by Tyler Morrison
Who doesn’t like vanilla? The worst it can be accused of is being boring, or inoffensive. It is mild and warm with subtle undertones. No sweet confectionary is complete without it, and I’m seeing it start to sneak its way into some savory recipes! Vanilla in chili? Vanilla based fish marinade? This stuff is out there, and we don’t want to be behind the curve of culinary trends. So, let’s break down exactly how vanilla works its inconspicuous brilliance.
Vanilla comes from the string-bean-like pod of a climbing orchid, whose greenish-white flowers bloom briefly and are without fragrance. In fact, the aroma and taste of vanilla don’t adorn the growing plant at all. It’s only as the beans ferment to wrinkled brown pods and that famous robust aroma starts to fill the air.
Since the blossoms last only one day, they must be hand-pollinated on an exacting schedule. The beans mature after 6 weeks of fertilization but cannot be harvested for some months longer. Good quality beans are left on the vine for as long as the growing season will allow to develop more complex flavor profiles.
When the beans are deemed to be perfectly matured, the farmers plunge the beans in scalding hot water to immediately arrest the ripening process. They then are dried and processed, using sweating boxes, blankets, racks, ovens (and various other medieval torture devices, I assume); and slowly cure them in the sun for six to nine months to bring the moisture content down to around 30%.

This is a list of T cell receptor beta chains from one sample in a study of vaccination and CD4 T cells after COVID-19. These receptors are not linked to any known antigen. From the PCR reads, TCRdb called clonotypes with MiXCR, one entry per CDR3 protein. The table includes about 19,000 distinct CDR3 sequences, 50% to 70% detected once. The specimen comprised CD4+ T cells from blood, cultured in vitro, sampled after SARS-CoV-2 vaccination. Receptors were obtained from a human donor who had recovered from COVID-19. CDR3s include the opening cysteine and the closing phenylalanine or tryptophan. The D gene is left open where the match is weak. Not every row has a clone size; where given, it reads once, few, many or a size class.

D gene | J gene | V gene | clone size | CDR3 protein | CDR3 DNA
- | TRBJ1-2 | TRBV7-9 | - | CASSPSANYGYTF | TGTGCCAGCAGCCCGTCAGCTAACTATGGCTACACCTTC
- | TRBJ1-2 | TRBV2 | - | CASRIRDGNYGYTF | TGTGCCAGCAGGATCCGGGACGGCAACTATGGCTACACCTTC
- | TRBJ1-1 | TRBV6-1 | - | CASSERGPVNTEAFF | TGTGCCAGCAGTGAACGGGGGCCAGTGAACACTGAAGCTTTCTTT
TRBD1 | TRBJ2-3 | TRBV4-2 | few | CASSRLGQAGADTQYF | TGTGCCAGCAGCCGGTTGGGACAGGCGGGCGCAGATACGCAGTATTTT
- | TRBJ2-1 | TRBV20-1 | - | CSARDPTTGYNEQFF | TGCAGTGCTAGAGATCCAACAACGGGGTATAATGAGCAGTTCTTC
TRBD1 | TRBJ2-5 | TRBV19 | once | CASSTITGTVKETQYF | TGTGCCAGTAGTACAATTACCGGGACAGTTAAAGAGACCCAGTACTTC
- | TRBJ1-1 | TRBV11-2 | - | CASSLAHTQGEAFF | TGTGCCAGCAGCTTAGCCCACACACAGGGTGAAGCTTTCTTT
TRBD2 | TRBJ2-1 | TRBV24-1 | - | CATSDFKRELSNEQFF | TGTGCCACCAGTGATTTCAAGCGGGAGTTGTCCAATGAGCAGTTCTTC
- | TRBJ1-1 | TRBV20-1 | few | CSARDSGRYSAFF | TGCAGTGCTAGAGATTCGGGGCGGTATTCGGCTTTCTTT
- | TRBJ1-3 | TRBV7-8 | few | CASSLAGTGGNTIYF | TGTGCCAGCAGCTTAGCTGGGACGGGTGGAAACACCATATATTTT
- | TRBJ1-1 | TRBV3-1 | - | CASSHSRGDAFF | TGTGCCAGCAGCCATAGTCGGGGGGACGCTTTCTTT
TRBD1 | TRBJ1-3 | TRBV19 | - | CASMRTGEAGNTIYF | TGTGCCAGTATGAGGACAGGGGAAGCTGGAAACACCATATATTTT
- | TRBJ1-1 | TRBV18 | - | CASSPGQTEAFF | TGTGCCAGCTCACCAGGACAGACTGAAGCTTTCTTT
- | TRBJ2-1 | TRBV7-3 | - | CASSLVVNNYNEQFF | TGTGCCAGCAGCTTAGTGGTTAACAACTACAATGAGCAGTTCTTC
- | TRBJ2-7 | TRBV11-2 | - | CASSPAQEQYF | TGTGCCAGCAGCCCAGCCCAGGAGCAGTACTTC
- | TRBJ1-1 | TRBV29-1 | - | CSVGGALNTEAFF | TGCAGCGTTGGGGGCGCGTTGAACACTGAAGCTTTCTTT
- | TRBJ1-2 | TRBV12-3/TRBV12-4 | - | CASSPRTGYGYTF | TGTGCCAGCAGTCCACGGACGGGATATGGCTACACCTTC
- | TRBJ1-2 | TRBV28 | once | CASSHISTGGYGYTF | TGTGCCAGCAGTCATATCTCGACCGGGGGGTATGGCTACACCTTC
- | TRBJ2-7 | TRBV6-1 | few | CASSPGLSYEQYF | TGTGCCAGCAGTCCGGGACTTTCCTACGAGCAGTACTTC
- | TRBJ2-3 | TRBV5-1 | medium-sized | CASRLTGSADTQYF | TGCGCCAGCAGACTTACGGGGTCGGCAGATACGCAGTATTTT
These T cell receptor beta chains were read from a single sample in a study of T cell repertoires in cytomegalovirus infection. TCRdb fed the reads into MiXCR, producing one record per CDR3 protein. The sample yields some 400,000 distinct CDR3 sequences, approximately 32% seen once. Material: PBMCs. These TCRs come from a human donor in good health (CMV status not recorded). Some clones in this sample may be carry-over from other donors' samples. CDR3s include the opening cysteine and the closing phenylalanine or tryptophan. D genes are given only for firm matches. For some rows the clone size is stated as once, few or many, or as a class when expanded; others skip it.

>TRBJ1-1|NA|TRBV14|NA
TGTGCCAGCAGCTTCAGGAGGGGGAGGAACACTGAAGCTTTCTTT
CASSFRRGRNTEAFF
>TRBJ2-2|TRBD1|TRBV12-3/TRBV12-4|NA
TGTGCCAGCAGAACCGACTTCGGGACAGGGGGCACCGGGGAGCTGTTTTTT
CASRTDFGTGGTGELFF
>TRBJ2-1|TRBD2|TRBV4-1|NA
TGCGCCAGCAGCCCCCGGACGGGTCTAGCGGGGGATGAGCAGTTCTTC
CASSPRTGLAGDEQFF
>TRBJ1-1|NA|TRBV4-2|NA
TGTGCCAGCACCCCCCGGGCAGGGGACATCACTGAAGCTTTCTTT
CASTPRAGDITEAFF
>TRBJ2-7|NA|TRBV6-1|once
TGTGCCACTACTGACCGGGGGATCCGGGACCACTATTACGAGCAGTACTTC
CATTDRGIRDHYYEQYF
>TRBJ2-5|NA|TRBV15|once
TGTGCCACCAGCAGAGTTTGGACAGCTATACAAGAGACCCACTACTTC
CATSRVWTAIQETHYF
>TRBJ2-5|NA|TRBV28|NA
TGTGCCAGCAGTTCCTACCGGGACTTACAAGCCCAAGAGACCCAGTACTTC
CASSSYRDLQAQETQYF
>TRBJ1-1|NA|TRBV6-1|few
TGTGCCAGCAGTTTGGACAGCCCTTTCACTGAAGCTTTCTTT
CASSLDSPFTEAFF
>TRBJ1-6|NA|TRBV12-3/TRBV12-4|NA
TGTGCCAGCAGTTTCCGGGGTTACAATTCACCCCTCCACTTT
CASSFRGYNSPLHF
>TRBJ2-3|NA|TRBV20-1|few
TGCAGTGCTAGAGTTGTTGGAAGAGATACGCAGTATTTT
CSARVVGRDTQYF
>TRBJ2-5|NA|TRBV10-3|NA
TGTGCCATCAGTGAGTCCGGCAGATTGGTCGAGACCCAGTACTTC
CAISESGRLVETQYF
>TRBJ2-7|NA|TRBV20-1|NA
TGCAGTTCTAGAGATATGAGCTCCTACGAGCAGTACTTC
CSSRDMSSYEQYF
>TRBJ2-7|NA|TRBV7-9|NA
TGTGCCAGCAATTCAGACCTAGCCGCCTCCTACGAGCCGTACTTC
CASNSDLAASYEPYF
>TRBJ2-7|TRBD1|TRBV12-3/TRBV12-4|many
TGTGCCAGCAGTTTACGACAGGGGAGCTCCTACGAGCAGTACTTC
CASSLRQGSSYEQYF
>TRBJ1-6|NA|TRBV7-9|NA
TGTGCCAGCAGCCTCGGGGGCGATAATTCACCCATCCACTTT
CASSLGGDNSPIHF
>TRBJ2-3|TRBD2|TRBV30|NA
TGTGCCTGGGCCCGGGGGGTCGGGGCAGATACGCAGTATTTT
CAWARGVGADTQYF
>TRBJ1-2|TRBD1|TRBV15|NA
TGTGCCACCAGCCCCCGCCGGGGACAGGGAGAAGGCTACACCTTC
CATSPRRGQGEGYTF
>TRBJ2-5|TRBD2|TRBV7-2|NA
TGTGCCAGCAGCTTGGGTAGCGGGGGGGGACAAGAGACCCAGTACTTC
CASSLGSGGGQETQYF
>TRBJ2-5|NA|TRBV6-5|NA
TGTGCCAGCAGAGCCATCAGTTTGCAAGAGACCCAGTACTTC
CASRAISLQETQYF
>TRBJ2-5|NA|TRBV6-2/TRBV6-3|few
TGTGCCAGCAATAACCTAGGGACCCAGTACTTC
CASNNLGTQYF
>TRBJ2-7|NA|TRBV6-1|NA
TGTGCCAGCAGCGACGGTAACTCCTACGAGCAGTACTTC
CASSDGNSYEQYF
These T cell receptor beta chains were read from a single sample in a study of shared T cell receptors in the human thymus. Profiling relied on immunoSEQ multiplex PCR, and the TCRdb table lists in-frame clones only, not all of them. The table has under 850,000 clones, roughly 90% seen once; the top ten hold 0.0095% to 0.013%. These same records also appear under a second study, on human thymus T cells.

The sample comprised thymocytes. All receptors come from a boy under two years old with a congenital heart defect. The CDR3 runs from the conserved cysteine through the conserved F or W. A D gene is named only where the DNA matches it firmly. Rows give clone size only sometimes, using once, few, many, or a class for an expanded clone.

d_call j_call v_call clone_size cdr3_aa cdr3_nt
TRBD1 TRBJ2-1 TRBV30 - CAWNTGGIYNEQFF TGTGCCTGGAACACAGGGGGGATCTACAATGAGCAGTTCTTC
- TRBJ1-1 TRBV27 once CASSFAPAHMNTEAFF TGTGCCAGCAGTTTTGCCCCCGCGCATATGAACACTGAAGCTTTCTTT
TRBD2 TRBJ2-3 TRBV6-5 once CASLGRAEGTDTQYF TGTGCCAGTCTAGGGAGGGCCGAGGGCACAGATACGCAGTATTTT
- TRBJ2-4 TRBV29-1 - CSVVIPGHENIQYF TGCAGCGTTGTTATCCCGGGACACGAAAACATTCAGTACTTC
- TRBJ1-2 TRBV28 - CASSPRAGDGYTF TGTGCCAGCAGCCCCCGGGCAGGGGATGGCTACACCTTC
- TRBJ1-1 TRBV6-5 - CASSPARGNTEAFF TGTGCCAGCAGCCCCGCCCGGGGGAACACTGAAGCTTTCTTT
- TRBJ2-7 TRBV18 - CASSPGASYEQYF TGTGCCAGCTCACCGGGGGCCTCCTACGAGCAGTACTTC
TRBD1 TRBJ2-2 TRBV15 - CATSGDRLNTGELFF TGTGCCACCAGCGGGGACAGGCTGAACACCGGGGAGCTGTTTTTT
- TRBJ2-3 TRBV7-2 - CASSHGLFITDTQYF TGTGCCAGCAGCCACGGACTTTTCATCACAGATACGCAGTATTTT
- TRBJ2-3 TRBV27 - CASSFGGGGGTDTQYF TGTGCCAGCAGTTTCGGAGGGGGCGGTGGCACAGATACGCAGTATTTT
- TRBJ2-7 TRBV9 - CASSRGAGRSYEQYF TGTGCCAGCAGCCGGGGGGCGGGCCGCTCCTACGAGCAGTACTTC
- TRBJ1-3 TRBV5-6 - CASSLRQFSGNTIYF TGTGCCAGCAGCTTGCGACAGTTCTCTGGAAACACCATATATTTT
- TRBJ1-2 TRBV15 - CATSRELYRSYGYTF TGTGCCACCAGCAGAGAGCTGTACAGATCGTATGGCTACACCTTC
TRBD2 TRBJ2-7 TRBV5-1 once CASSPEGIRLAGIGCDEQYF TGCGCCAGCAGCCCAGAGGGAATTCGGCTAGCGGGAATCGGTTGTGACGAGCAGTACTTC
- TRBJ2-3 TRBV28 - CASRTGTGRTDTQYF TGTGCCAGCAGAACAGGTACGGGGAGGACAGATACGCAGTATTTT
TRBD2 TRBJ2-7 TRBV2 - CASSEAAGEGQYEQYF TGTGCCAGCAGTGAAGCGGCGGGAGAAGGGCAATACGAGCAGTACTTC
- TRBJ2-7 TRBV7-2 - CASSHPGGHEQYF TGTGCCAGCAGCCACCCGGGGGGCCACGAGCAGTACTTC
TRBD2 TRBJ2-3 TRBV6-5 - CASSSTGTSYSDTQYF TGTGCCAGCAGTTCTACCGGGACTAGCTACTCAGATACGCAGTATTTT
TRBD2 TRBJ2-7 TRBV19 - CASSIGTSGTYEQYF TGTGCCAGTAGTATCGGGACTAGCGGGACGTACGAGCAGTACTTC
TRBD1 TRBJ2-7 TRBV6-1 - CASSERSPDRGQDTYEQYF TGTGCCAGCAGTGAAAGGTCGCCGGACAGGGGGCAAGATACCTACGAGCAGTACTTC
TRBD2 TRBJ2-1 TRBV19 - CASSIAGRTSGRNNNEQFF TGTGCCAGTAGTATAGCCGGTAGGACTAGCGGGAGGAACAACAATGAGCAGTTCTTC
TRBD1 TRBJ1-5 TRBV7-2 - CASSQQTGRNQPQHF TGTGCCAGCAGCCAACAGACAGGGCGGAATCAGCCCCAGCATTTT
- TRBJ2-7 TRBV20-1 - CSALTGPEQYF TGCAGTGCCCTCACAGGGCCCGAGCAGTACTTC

Moisture content, bean length, and condition determine vanilla bean quality. Moisture Content is one of the most important aspects of high-grade vanilla. Grade A (Gourmet Grade) vanilla beans are extremely moist. Oils should be visible on the outside of the vanilla bean and the bean will leave a residue on your fingers after touching. Vanilla beans with high moisture content will be soft to the touch and highly flexible when bent. It is common to see the oils extend from the vanilla bean when packaged in vacuum sealed bags. This is a characteristic of extremely high-quality vanilla.
The bean length is also an indication of vanilla quality. Grade A vanilla beans are typically over 6 inches, or 15 cm, in length. Grade A vanilla beans should also be flexible and soft to the touch. Vanilla beans that appear to be stiff, split, or cracked are considered Grade B or Grade C.
As with wine, the location which the vanilla is grown plays a large role in the aroma and flavor profiles of a vanilla bean. In addition to unique weather patterns and soil types, each country has an individual method of curing and drying vanilla beans. So many unique curing processes results in an equally large difference in flavors produced by the vanilla bean.
There are three main species of vanilla that are produced commercially. These include vanilla planifolia, vanilla tahitiensis, and vanilla pompona. Each species has unique characteristics. The planifolia species is grown throughout much of the world, from Hawaii to Mexico to Madagascar and is by far the most heavily produced. This species is typically more round and plump compared to the other species. However, strong variations do exist. Vanilla tahitiensis, commonly referred to as “Tahitian Vanilla”, typically has a more floral aroma and flavor. Tahitian vanilla beans also contain less vanillin content (the active ingredient responsible for flavor) and are often used in perfumes. Tahitian vanilla beans also tend to be wide and flat.